Steel's impact on the value chain's total CO2 emissions cannot be ignored:


"On average, the creation of the steel itself accounts for 80-95 per cent of the CO2 emission in the value chain of the finished steel parts, so there is no doubt that even small adjustments in the amount of steel has an impact on the CO2 account," explains Kasper D. Rasmussen, Energy and Environmental Manager at Ib Andresen Industri.


At Ib Andresen Industri, this corresponds to approx. 2,100 kg CO2 per tonne of steel. It is approx. the same emissions as a return flight from Copenhagen to Seoul in South Korea – mind you for one person.


"That is without taking into account the emissions from transport, processing of the steel, painting, etc. - that part typically accounts for 100-400 kg of CO2 per ton of processed steel. With that discharge, the flight can continue from Seoul to Tokyo in Japan", adds Kasper.


Easier solutions


Ib Andresen Industri has now, over a number of years, worked together with several of their customers on better utilization of the steel in their steel parts, and according to Jesper Hansen, R&D Manager at Ib Andresen Industri, this has reduced the consumption of steel:


"Through dialogue and close cooperation with customers, we have helped to reduce the amount of steel and thus created easier solutions. We have an example from the solar industry, where, based on the customer's drawings, we reduced the total amount of steel in the steel structure by approx. 15 per cent. Here, it was advice on steel quality that enabled us to reduce thickness.”

At the time of writing, Ib Andresen Industri is having a dialogue with a customer in the construction industry, where the amount of steel - if everything boils down - will be able to be reduced by 20 per cent:


"It is not everyday that we can reduce the amount of steel by so much. It is typically around 5 per cent when it is successful - but it means something both on the customer's bottom line and in the CO2 account," adds Jesper Hansen.


But what if new technology is heavier and therefore requires more steel?


Higher output


New and improved technologies are constantly introduced to the market. But even if the technology's performance becomes greater, this does not mean that the associated hardware will experience growing pains – on the contrary. Just think of the size and performance of a computer from the 1980s compared to a smartphone. But this is not always the case – at least not in the short term.


Again with an example from the solar industry. A great development has taken place here. “The solar panels that our customers used back in 2019 could typically generate 365 watts. In 2021, that figure was up to 590 watts. It's quite an improvement, but the solar panels are a bit heavier. And therefore we have had to strengthen the steel structure under them," says Jimmy H. Larsen, R&D Engineer at Ib Andresen Industri.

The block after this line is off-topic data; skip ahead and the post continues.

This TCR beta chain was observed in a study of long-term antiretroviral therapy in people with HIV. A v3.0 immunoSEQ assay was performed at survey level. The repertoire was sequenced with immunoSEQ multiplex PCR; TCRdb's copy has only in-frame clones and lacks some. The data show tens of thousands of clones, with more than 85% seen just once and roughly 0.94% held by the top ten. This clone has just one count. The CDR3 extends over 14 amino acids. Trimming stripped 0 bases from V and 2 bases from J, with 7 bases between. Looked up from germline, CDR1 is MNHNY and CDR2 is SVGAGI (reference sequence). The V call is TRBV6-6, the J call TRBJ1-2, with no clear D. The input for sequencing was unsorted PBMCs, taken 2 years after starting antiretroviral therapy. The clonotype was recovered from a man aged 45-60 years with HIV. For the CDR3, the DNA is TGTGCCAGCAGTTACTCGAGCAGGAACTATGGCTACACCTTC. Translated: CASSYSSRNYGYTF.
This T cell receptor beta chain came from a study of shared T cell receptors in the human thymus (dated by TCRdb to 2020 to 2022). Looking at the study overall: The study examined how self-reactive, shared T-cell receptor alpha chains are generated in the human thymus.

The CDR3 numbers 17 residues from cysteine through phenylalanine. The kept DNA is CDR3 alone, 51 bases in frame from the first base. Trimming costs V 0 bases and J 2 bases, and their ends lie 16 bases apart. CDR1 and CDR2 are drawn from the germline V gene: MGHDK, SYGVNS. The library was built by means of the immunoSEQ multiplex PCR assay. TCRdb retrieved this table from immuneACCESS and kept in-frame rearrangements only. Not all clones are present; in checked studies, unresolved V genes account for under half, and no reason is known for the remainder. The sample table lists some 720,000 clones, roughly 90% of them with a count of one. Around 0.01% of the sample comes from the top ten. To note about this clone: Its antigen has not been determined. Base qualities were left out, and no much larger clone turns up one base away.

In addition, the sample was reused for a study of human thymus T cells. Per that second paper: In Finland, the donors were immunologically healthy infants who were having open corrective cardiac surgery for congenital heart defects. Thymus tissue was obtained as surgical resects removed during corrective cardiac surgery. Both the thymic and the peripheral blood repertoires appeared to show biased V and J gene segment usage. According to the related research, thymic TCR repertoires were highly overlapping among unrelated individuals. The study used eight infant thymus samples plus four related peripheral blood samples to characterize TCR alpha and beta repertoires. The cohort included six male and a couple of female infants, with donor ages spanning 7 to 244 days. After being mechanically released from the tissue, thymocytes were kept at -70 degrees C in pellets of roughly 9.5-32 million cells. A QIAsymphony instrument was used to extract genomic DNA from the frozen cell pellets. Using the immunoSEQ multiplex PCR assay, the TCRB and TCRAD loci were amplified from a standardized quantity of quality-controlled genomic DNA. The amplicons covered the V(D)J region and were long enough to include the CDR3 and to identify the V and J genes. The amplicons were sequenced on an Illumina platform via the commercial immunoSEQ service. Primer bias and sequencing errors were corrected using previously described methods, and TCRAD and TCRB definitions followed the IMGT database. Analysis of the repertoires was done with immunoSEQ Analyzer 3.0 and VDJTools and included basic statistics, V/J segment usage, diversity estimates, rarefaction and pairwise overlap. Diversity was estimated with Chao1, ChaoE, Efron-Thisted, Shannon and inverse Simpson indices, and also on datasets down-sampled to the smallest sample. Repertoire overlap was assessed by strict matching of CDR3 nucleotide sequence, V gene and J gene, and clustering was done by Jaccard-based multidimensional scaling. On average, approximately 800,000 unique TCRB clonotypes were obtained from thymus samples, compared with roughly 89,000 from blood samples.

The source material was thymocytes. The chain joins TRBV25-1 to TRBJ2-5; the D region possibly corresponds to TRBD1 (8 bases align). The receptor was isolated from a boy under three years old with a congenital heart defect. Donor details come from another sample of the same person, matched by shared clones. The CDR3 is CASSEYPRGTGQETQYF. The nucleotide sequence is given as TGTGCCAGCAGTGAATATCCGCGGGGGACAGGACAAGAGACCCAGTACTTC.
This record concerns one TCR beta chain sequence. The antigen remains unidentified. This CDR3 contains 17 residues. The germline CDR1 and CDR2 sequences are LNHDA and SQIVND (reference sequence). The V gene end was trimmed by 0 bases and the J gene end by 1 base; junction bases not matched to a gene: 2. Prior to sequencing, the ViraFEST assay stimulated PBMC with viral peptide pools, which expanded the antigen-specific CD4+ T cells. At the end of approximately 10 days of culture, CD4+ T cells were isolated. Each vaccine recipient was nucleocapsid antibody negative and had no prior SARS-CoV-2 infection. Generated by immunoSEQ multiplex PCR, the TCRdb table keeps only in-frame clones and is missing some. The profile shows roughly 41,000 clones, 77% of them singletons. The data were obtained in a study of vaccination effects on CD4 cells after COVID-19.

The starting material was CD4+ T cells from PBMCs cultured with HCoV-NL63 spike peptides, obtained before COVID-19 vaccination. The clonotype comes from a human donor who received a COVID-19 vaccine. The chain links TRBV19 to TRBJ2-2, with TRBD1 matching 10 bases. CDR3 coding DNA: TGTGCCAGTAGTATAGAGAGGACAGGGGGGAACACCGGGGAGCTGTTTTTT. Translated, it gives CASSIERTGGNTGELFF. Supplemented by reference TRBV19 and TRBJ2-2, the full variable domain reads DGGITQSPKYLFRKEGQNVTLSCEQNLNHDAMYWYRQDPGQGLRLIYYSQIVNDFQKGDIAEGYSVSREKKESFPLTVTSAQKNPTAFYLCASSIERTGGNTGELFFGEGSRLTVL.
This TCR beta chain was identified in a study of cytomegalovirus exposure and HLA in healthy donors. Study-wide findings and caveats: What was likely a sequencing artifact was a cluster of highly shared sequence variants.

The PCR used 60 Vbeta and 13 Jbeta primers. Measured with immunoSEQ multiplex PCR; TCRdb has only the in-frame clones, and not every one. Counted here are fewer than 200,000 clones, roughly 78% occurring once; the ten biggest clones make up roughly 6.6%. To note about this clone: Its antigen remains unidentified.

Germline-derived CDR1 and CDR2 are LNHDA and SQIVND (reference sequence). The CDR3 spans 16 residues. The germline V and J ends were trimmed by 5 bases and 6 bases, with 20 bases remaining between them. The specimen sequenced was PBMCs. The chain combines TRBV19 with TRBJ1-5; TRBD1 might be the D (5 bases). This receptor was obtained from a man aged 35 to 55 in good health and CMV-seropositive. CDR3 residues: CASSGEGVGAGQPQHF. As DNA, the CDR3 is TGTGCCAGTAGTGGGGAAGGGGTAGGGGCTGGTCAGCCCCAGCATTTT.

But according to Kasper D. Rasmussen, it is not that bad that: "Output per watt has increased significantly more than the weight of the frames - respectively 62 per cent. and 25 per cent. Which results in a CO2 reduction of 35% per kWp (kilo Watt peak) from the steel frames on which the solar panels are installed. In that way, there is still a positive, green development.”


Easier to navigate CO2 emissions


The proposal that all companies that meet certain criteria must account for their entire value chain's CO2 footprint in 2023/24 is up for consultation in the EU.


If the proposal is adopted, it applies to companies that can tick two of these three points: (i) have more than 250 employees, (ii) have a net turnover of more than DKK 40 million. EURO or (iii) has a balance sheet total of more than DKK 20 million. EURO.


"If it is adopted, it does not mean that the companies are then forced to reduce their CO2 footprint, but it will be easier for investors and end customers to navigate for greener alternatives, and I think this will motivate companies to take a closer look The CO2 emission and how to positively do something about it," assesses Jesper A. Olesen, Corporate Brand & Marketing Strategist at Ib Andresen Industri, and adds:


"We can already start the dialogue with our customers about CO2 emissions through the value chain and provide input on how it can be reduced. Here, we are not only thinking about better utilization of steel.”


​PHOTO / Kasper D. Rasmussen, Energy and Environmental Manager (tv), Jesper A. Olesen, Corporate Brand & Marketing Strategist (m) and Jimmy H. Larsen, R&D Engineer (th)